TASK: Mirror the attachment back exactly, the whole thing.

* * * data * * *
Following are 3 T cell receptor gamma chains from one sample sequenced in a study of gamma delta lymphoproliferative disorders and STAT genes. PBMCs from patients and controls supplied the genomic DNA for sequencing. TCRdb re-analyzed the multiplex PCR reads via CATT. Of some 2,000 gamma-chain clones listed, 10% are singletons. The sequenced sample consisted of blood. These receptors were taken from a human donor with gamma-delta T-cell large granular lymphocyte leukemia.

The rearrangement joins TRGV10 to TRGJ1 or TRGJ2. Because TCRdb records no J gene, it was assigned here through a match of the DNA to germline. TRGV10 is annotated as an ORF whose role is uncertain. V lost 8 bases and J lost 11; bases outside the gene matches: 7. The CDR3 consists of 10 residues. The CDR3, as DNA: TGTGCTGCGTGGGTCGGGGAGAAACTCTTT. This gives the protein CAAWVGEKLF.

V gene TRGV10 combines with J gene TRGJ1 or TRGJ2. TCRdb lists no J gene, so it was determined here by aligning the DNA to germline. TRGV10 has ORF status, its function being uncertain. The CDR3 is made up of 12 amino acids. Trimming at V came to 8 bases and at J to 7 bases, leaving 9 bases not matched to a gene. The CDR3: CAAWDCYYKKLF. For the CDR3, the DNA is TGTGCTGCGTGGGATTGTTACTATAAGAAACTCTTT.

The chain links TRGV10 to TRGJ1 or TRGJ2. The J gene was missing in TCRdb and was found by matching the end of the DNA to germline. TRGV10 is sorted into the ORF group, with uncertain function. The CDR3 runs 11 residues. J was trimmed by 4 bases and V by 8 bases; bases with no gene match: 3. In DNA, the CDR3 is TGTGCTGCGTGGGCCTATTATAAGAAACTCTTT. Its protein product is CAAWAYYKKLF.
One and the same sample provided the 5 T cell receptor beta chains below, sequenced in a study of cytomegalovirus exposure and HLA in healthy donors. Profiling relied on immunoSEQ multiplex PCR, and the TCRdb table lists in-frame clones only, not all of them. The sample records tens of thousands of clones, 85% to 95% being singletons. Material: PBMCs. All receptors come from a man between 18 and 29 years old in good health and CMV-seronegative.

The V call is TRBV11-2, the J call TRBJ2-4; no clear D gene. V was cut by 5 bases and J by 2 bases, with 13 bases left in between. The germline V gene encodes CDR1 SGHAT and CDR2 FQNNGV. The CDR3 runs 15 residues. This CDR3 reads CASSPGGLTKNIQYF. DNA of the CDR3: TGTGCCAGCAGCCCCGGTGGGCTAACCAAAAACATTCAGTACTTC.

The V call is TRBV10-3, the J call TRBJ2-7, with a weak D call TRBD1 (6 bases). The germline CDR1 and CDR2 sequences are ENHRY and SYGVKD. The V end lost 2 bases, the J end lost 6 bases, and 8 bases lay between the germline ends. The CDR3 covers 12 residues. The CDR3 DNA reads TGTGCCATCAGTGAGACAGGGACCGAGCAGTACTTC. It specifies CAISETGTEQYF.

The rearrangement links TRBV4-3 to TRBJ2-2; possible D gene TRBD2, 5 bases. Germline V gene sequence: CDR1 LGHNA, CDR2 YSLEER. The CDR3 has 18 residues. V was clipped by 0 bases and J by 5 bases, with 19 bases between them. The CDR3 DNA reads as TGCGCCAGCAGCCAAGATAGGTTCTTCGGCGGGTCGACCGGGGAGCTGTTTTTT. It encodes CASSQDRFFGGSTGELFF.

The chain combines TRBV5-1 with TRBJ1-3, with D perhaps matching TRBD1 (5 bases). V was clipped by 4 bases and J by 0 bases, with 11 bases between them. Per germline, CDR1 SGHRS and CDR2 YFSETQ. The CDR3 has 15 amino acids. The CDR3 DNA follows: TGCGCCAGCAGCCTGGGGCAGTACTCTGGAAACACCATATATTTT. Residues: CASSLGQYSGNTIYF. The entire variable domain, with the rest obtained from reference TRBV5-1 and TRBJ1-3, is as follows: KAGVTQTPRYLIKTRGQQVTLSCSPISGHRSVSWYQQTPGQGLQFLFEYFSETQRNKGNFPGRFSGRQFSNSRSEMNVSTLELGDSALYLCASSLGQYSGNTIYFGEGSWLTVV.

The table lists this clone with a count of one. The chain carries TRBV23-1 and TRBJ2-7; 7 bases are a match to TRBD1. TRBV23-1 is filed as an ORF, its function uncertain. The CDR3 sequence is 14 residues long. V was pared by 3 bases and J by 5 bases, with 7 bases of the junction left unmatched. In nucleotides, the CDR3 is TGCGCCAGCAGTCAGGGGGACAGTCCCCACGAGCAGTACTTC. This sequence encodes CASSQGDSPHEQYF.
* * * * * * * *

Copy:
Following are 3 T cell receptor gamma chains from one sample sequenced in a study of gamma delta lymphoproliferative disorders and STAT genes. PBMCs from patients and controls supplied the genomic DNA for sequencing. TCRdb re-analyzed the multiplex PCR reads via CATT. Of some 2,000 gamma-chain clones listed, 10% are singletons. The sequenced sample consisted of blood. These receptors were taken from a human donor with gamma-delta T-cell large granular lymphocyte leukemia.

The rearrangement joins TRGV10 to TRGJ1 or TRGJ2. Because TCRdb records no J gene, it was assigned here through a match of the DNA to germline. TRGV10 is annotated as an ORF whose role is uncertain. V lost 8 bases and J lost 11; bases outside the gene matches: 7. The CDR3 consists of 10 residues. The CDR3, as DNA: TGTGCTGCGTGGGTCGGGGAGAAACTCTTT. This gives the protein CAAWVGEKLF.

V gene TRGV10 combines with J gene TRGJ1 or TRGJ2. TCRdb lists no J gene, so it was determined here by aligning the DNA to germline. TRGV10 has ORF status, its function being uncertain. The CDR3 is made up of 12 amino acids. Trimming at V came to 8 bases and at J to 7 bases, leaving 9 bases not matched to a gene. The CDR3: CAAWDCYYKKLF. For the CDR3, the DNA is TGTGCTGCGTGGGATTGTTACTATAAGAAACTCTTT.

The chain links TRGV10 to TRGJ1 or TRGJ2. The J gene was missing in TCRdb and was found by matching the end of the DNA to germline. TRGV10 is sorted into the ORF group, with uncertain function. The CDR3 runs 11 residues. J was trimmed by 4 bases and V by 8 bases; bases with no gene match: 3. In DNA, the CDR3 is TGTGCTGCGTGGGCCTATTATAAGAAACTCTTT. Its protein product is CAAWAYYKKLF.
One and the same sample provided the 5 T cell receptor beta chains below, sequenced in a study of cytomegalovirus exposure and HLA in healthy donors. Profiling relied on immunoSEQ multiplex PCR, and the TCRdb table lists in-frame clones only, not all of them. The sample records tens of thousands of clones, 85% to 95% being singletons. Material: PBMCs. All receptors come from a man between 18 and 29 years old in good health and CMV-seronegative.

The V call is TRBV11-2, the J call TRBJ2-4; no clear D gene. V was cut by 5 bases and J by 2 bases, with 13 bases left in between. The germline V gene encodes CDR1 SGHAT and CDR2 FQNNGV. The CDR3 runs 15 residues. This CDR3 reads CASSPGGLTKNIQYF. DNA of the CDR3: TGTGCCAGCAGCCCCGGTGGGCTAACCAAAAACATTCAGTACTTC.

The V call is TRBV10-3, the J call TRBJ2-7, with a weak D call TRBD1 (6 bases). The germline CDR1 and CDR2 sequences are ENHRY and SYGVKD. The V end lost 2 bases, the J end lost 6 bases, and 8 bases lay between the germline ends. The CDR3 covers 12 residues. The CDR3 DNA reads TGTGCCATCAGTGAGACAGGGACCGAGCAGTACTTC. It specifies CAISETGTEQYF.

The rearrangement links TRBV4-3 to TRBJ2-2; possible D gene TRBD2, 5 bases. Germline V gene sequence: CDR1 LGHNA, CDR2 YSLEER. The CDR3 has 18 residues. V was clipped by 0 bases and J by 5 bases, with 19 bases between them. The CDR3 DNA reads as TGCGCCAGCAGCCAAGATAGGTTCTTCGGCGGGTCGACCGGGGAGCTGTTTTTT. It encodes CASSQDRFFGGSTGELFF.

The chain combines TRBV5-1 with TRBJ1-3, with D perhaps matching TRBD1 (5 bases). V was clipped by 4 bases and J by 0 bases, with 11 bases between them. Per germline, CDR1 SGHRS and CDR2 YFSETQ. The CDR3 has 15 amino acids. The CDR3 DNA follows: TGCGCCAGCAGCCTGGGGCAGTACTCTGGAAACACCATATATTTT. Residues: CASSLGQYSGNTIYF. The entire variable domain, with the rest obtained from reference TRBV5-1 and TRBJ1-3, is as follows: KAGVTQTPRYLIKTRGQQVTLSCSPISGHRSVSWYQQTPGQGLQFLFEYFSETQRNKGNFPGRFSGRQFSNSRSEMNVSTLELGDSALYLCASSLGQYSGNTIYFGEGSWLTVV.

The table lists this clone with a count of one. The chain carries TRBV23-1 and TRBJ2-7; 7 bases are a match to TRBD1. TRBV23-1 is filed as an ORF, its function uncertain. The CDR3 sequence is 14 residues long. V was pared by 3 bases and J by 5 bases, with 7 bases of the junction left unmatched. In nucleotides, the CDR3 is TGCGCCAGCAGTCAGGGGGACAGTCCCCACGAGCAGTACTTC. This sequence encodes CASSQGDSPHEQYF.